I have hesitated to publish a post on how the federal government shutdown might impact professional apartment management and housing as I keep thinking Congress and the Administration will jointly find a Profile in Courage moment and resolve the issues that divide them.  Well, as I am still waiting, here goes:

A couple of days before the shutdown, HUD published its contingency plan that would go into effect if the necessary appropriations bills were not passed.  Which, of course, is exactly what took place.

In the case of a government shutdown, most federal employees are required to stop working.   Only “excepted” employees are able to report to work and “excepted” is a narrowly defined term to include employees necessary to address emergency situations and to perform work funded by fees rather than appropriations.  HUD has over 8,700 employees.  Of which less than 350 are considered “excepted.”  To be sure, additional employees may be asked to report to work on an as-needed basis to perform specific functions.  HUD estimated that no more than 400 additional employees would report to work each day.   Similarly, among USDA’s rural housing programs, Rural Development (“RD”) has issued plans for a temporary shutdown. Of RD’s 4,730 employees, it is believed that no more than 53 employees are at work now.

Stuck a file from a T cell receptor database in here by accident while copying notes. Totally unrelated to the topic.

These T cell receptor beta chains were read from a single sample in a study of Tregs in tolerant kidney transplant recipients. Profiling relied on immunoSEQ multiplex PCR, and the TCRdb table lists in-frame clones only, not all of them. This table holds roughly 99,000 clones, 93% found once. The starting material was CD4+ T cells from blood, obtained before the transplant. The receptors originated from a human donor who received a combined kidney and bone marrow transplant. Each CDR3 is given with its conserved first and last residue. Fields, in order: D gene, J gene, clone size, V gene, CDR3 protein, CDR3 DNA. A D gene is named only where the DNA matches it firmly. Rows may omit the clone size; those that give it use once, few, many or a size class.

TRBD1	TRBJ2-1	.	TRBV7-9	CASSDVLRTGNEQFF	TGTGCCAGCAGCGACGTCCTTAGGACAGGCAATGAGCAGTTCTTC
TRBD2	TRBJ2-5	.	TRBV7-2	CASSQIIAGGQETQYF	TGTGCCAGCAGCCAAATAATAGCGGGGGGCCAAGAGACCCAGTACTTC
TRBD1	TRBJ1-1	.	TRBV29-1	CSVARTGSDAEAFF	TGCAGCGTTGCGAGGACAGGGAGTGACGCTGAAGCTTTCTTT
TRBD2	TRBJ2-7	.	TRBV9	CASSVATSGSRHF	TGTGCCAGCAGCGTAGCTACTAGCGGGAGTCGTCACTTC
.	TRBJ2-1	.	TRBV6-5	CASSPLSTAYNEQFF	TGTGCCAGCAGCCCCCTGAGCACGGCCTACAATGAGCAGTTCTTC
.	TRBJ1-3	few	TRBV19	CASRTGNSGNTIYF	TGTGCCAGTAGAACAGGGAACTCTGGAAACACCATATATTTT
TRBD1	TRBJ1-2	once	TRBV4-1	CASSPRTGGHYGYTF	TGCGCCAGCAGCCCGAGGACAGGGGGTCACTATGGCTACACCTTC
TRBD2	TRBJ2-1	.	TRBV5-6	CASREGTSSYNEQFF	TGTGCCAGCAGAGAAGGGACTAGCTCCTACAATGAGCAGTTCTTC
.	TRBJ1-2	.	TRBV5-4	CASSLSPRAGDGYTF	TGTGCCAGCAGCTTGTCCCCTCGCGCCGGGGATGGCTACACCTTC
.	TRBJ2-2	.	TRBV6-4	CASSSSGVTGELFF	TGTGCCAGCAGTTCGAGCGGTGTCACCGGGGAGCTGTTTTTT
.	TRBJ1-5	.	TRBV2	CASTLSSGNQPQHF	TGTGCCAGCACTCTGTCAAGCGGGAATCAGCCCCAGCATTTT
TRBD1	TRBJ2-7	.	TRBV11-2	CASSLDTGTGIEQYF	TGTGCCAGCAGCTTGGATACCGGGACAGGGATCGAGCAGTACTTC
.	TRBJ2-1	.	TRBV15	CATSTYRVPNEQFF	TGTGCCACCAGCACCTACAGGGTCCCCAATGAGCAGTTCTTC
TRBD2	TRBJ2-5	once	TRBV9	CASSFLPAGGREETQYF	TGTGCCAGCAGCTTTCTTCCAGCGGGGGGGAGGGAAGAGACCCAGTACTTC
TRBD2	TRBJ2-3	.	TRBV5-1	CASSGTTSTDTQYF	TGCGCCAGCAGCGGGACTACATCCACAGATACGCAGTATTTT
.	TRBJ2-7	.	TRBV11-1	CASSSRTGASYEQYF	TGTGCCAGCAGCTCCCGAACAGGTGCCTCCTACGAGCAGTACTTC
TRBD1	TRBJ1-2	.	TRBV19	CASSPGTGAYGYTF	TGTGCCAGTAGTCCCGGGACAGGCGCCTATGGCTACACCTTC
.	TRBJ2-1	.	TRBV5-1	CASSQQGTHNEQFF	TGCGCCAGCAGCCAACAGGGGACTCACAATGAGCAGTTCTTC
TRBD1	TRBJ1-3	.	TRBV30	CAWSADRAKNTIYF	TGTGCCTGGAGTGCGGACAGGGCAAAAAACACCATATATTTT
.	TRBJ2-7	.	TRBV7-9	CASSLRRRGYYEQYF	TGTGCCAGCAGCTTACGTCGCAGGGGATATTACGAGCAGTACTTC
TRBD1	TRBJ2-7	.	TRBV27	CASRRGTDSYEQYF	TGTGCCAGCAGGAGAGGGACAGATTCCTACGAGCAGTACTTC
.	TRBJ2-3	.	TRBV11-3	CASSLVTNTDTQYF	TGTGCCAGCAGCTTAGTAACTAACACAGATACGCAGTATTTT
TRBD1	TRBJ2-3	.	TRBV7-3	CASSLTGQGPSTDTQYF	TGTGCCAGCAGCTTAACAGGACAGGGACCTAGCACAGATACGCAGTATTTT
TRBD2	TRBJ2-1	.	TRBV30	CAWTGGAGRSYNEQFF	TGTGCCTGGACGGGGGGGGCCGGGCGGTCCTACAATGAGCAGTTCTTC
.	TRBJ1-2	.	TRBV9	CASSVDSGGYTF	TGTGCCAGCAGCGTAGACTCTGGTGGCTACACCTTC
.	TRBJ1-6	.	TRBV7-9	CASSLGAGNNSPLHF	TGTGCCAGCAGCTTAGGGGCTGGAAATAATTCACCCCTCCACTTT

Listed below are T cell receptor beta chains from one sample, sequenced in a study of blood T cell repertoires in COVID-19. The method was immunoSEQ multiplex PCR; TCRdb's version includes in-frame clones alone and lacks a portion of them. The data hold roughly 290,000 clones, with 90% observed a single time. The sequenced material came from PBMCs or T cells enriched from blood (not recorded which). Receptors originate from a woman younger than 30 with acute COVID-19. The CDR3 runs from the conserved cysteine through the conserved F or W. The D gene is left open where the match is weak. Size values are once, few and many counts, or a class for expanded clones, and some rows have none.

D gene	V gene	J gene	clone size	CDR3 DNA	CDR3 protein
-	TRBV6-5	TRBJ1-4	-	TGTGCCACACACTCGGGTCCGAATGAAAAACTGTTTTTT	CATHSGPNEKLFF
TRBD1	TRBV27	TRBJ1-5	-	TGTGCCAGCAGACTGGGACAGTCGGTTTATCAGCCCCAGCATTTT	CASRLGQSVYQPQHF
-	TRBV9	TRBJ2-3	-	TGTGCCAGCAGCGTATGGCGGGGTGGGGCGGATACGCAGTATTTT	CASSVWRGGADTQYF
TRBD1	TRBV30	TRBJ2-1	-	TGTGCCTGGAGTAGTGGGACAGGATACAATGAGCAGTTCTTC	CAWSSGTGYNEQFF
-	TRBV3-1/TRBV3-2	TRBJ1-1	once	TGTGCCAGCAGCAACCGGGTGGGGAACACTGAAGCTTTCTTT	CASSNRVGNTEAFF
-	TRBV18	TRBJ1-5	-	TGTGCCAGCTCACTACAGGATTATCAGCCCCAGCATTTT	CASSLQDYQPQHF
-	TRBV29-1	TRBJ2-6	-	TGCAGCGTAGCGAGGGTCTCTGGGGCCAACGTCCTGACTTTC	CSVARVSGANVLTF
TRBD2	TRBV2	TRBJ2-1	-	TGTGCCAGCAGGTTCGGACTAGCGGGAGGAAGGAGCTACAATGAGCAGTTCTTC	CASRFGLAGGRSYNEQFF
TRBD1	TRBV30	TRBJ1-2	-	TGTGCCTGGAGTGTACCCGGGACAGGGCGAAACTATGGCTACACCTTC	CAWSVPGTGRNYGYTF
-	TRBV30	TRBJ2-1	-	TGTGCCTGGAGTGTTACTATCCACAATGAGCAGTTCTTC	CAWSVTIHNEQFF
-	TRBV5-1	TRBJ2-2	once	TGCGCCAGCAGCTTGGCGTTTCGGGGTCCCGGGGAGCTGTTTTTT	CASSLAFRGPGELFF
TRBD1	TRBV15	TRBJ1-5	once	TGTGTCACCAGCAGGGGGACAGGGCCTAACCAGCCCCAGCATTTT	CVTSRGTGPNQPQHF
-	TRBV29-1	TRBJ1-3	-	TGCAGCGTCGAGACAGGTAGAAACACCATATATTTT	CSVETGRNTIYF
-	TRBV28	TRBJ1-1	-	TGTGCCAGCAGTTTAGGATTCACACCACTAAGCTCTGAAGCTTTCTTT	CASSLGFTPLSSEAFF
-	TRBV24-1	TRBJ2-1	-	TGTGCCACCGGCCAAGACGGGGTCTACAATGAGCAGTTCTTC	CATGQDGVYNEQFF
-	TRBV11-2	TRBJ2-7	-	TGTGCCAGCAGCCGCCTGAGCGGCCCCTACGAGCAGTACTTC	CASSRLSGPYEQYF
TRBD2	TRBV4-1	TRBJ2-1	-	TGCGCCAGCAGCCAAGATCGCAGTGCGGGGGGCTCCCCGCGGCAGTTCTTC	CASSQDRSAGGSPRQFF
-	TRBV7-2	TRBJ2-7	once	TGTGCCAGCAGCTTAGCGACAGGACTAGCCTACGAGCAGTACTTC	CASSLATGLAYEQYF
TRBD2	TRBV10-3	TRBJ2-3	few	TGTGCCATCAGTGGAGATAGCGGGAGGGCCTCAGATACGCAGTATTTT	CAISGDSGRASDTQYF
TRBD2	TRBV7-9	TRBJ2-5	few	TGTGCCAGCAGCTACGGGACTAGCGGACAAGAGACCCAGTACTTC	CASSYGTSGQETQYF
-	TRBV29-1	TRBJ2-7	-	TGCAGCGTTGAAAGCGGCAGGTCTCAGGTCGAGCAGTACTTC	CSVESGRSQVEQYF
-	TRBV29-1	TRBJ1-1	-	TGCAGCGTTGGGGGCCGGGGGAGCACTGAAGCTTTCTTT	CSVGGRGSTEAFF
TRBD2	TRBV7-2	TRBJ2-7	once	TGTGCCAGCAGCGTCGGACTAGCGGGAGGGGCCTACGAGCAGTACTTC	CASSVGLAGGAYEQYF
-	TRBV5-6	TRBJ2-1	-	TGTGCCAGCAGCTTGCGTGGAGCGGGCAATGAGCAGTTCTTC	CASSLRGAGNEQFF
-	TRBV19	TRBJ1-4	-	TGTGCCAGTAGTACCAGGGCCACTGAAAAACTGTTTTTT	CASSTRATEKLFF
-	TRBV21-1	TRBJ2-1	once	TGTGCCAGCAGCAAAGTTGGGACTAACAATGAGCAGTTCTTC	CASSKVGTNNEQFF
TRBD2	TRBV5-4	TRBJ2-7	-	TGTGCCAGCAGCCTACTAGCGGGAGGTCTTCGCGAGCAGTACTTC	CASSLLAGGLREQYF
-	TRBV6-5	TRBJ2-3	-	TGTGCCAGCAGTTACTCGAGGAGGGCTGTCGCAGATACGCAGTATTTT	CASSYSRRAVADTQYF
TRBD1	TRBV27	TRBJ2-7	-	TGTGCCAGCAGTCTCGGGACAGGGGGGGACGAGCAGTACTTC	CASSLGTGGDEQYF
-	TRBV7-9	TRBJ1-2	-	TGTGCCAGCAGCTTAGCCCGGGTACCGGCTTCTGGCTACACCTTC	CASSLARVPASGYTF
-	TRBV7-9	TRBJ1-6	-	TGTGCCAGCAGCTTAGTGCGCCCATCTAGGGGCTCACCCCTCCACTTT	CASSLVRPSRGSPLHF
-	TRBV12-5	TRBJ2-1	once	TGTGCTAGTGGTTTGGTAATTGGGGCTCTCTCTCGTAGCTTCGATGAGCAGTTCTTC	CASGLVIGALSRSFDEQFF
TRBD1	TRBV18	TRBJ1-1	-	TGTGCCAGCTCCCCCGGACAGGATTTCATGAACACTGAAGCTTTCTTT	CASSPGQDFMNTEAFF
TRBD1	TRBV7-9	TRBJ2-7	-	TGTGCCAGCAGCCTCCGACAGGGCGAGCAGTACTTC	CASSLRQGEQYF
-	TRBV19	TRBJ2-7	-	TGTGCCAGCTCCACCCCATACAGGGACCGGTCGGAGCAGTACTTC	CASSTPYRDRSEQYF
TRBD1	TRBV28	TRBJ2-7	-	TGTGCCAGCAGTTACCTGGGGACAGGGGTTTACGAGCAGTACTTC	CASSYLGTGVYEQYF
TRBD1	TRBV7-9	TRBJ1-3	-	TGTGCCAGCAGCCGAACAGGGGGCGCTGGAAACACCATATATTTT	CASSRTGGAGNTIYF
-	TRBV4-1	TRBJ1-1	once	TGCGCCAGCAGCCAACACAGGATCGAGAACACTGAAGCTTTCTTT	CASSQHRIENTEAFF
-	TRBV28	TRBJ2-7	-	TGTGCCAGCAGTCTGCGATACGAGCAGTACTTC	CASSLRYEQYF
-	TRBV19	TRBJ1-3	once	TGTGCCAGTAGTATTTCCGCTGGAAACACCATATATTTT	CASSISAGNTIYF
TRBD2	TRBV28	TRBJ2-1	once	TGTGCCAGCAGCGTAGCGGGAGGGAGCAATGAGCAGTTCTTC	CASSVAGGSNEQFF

This means the vast majority of HUD’s and USDA’s employees are furloughed.  While the government is shutdown, employees who are furloughed are not permitted to be making calls, checking emails, or doing any other kind of work.

Here are a couple of examples of programs and functions impacted:

•    Tenant-Based Rental Assistance. Housing Assistance Payments and administrative fees are projected to be disbursed through October. Tenant protection vouchers for public housing or multifamily actions will not be processed.

•    Project-Based Rental Assistance. HUD will make some payments under Section 8 contracts, rent supplement, Section 236, and project rental assistance contracts (PRACs) where funds from prior appropriations or recaptures are still available.  It does not appear that HUD will process any Section 8 contract renewal or waiver requests during the shutdown.

•    Public Housing. Local public housing agencies (PHAs) will not shut down, but PHAs that receive significant federal funding may be impacted by the shutdown.  It is believed that most of the country’s PHAs have the necessary funds to continue providing public housing assistance through at least the end of October.  After October, I suspect each PHA will need to review its own resources.

  • Fair Housing & Equal Opportunity.  Most employees are furloughed and, as such, cases will not be processed or investigated.  Questions will not be answered.

For now, the bottom line for apartment management at this time is to keep doing what we do.   Although most of us will not hear back from HUD and/or USDA.  If the shutdown heads into another month, I will report back on further contingency plans.

Just A Thought.